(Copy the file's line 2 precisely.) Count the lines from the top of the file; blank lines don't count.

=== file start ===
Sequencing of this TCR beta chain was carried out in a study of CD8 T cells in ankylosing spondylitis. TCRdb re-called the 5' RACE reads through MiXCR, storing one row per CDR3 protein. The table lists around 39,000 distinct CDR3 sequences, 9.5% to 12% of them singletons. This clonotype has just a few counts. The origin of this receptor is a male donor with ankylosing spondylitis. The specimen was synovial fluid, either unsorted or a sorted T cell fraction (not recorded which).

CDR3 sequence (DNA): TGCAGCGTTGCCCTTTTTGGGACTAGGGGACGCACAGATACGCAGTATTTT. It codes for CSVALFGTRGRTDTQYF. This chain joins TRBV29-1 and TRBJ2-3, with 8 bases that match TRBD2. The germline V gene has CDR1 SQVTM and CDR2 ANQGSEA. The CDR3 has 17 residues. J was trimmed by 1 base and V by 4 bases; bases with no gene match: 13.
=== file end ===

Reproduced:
CDR3 sequence (DNA): TGCAGCGTTGCCCTTTTTGGGACTAGGGGACGCACAGATACGCAGTATTTT. It codes for CSVALFGTRGRTDTQYF. This chain joins TRBV29-1 and TRBJ2-3, with 8 bases that match TRBD2. The germline V gene has CDR1 SQVTM and CDR2 ANQGSEA. The CDR3 has 17 residues. J was trimmed by 1 base and V by 4 bases; bases with no gene match: 13.